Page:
Four single-cell analysis technologies go head-to-head
The rise of the spatial omics market is demonstrated by the variety of available platforms, which provide different kinds of information and use different samples, such as suspension, bulk, RNA or protein.
Spatial biology is an exciting frontier. Moving from bulk analysis to single-cell resolution means you can now see where signal is coming from and what cell types are contributing. Spatial information provides a new layer of details: where cells are located in the tissue, how they’re interacting and what they’re interacting with. You’re also able to ask new questions and better understand the biology at hand.
During Session I of our latest IMC™ Forum, Stepping Through the Pipeline: Recommendations and Considerations for In-Depth Analysis, Won Jin Ho, MD, Assistant Professor at the Sidney Kimmel Comprehensive Cancer Center at Johns Hopkins University, gives us perspective on how Imaging Mass Cytometry™ fits into the range of omics platforms.
The rise of the spatial omics market is demonstrated by the variety of available platforms. Researchers are able to compare by dimensionality, how many parameters you can look at in a given sample and how much the process costs. Different platforms provide different kinds of information and use different samples, such as suspension, bulk, RNA or protein.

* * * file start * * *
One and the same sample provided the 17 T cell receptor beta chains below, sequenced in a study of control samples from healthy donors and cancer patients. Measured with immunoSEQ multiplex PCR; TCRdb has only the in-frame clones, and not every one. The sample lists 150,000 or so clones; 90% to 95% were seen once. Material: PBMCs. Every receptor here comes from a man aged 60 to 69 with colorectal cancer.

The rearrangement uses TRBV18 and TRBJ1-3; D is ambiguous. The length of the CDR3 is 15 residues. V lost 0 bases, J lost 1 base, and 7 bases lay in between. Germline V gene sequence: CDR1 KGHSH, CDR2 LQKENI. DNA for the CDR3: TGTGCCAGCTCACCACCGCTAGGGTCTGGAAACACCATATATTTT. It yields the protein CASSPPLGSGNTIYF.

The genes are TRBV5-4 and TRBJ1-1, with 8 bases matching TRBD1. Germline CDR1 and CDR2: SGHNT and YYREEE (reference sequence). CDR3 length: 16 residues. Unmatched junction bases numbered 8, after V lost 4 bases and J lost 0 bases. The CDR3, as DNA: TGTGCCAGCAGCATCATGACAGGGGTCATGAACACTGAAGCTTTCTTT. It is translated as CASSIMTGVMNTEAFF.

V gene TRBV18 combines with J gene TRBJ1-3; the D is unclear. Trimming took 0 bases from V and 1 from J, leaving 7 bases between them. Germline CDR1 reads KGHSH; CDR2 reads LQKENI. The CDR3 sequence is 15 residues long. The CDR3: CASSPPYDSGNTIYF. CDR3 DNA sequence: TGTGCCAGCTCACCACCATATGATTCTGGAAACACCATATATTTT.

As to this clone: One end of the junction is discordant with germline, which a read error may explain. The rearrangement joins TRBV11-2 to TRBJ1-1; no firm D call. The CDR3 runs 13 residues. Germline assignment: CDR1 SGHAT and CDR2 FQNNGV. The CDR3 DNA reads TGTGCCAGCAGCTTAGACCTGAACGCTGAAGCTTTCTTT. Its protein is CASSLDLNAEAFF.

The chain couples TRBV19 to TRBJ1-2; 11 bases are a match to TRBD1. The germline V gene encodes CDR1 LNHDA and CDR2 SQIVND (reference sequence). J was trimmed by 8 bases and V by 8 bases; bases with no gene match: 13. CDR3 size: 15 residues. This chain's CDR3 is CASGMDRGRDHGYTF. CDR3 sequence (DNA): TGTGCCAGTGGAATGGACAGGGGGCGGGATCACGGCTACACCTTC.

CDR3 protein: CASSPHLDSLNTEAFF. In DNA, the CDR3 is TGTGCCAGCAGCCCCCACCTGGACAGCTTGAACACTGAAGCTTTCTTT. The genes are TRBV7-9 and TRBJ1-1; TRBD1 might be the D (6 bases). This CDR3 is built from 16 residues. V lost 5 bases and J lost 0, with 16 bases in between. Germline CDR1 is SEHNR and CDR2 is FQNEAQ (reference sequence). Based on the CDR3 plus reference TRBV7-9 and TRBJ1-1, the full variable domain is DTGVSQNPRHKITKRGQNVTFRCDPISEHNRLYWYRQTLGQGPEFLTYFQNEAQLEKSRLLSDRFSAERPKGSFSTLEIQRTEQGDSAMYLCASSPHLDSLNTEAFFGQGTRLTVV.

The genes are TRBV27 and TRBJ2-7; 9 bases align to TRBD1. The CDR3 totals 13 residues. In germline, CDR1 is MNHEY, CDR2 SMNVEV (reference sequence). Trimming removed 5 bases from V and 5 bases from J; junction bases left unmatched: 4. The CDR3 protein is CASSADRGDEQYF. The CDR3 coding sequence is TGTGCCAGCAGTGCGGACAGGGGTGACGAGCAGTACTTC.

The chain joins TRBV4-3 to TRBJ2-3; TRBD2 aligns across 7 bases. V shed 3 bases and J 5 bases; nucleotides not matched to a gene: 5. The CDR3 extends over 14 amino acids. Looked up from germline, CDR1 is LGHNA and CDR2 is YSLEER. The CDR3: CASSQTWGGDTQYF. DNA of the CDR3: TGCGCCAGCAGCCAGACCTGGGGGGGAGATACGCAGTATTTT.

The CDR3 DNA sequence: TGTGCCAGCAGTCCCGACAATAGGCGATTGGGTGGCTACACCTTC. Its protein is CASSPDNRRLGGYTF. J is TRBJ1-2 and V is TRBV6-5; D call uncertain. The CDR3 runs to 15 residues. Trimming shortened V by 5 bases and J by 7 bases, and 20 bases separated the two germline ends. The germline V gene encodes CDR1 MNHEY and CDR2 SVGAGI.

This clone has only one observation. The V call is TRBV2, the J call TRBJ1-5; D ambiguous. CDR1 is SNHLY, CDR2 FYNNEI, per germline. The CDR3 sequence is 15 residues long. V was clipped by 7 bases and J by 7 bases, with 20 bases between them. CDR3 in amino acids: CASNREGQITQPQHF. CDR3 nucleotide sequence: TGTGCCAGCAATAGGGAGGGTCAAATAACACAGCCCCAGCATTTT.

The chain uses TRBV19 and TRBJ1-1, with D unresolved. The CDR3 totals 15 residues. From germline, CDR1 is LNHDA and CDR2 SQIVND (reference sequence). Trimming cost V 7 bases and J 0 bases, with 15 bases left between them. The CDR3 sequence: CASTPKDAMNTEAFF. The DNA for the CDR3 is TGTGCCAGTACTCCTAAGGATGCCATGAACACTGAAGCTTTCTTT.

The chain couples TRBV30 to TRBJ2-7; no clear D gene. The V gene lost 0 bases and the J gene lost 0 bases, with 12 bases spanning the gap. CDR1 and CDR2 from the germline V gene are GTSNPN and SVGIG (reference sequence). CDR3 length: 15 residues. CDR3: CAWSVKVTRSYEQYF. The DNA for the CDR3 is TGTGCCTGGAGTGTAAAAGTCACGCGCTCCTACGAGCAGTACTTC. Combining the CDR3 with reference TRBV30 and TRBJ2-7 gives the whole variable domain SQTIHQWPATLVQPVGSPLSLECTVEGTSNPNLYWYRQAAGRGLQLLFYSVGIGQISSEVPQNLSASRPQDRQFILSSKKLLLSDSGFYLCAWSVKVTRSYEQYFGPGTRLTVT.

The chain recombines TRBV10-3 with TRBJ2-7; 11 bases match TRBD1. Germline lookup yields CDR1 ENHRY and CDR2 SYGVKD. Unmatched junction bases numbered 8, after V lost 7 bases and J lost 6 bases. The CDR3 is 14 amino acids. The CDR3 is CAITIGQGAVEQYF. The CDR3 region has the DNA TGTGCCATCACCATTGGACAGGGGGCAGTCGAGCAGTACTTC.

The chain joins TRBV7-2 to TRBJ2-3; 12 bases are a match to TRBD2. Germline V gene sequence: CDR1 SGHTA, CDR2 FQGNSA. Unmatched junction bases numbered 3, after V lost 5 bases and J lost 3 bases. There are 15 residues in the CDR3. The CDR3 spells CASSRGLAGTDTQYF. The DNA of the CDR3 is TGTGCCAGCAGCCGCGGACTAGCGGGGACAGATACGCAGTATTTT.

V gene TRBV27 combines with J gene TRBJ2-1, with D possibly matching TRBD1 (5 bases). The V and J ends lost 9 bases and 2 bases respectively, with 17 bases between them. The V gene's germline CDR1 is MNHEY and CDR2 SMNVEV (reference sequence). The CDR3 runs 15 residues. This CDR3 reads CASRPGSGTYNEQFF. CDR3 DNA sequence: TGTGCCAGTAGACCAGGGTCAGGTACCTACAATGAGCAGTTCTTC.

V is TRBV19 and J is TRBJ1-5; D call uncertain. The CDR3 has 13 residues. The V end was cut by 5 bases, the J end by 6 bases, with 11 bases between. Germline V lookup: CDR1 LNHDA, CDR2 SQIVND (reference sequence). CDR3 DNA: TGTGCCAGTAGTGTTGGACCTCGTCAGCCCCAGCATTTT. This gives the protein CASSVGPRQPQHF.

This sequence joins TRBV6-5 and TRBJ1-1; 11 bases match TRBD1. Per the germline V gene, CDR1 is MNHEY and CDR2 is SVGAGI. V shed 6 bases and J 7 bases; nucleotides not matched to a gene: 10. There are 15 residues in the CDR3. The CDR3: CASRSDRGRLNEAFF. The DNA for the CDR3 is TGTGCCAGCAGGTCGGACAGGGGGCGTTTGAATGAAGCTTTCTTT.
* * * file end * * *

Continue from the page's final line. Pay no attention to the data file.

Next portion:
Here are the pros and cons of four technologies:
Immunohistochemistry is a simple, low-plex and low-cost technology that can reliably look at 1–3 markers. You’re able to examine a large tissue area, and since it’s light microscopy-based, researchers are able to appreciate morphology. However, you can only see a few markers, so it takes significant resources to attain the insights higher-plex imaging would provide.
Bulk transcriptomics allows you to look at tens of thousands of parameters with a low cost, but you aren’t able to get any spatial information.
Spatial transcriptomics also allows you to look at tens of thousands of parameters, but it’s costly and has limited cellular resolution.
IMC is based on IHC, but because it uses metal reporters, you don’t have to worry about autofluorescence. This is an important factor in research work for particular cancers in which tissues are highly autofluorescent. IMC readouts are also more quantitative than fluorescent technologies.
Standardized solutions to get you started or accelerate your current IMC research
- The IMC Cell Segmentation Kit (PN TIS-00001) performs segmentation based on plasma membrane and can be added to nearly any panel without modifications.
- Our Human and Mouse Immuno-Oncology IMC Panel Kits are verified mix-and-match panel kits to standardize your workflow. They enable researchers to quickly develop a deep understanding of the tumor microenvironment and can be easily supplemented with catalog antibodies.
Check out other blog posts
World Diabetes Day
Where should managers put their focus to ensure their labs run smoothly? Learn about a new metric that can help improve lab efficiencies and cost savings for years to come.
Scaling up and keeping pace
Are you asking the right question? Considerations for when to automate, from common drivers to what you really should be thinking about.
Luke Stewart, Director, Field Applications, and two special guests will be leading a workshop on biobank workstream processes at ISBER's 2022 Annual Meeting.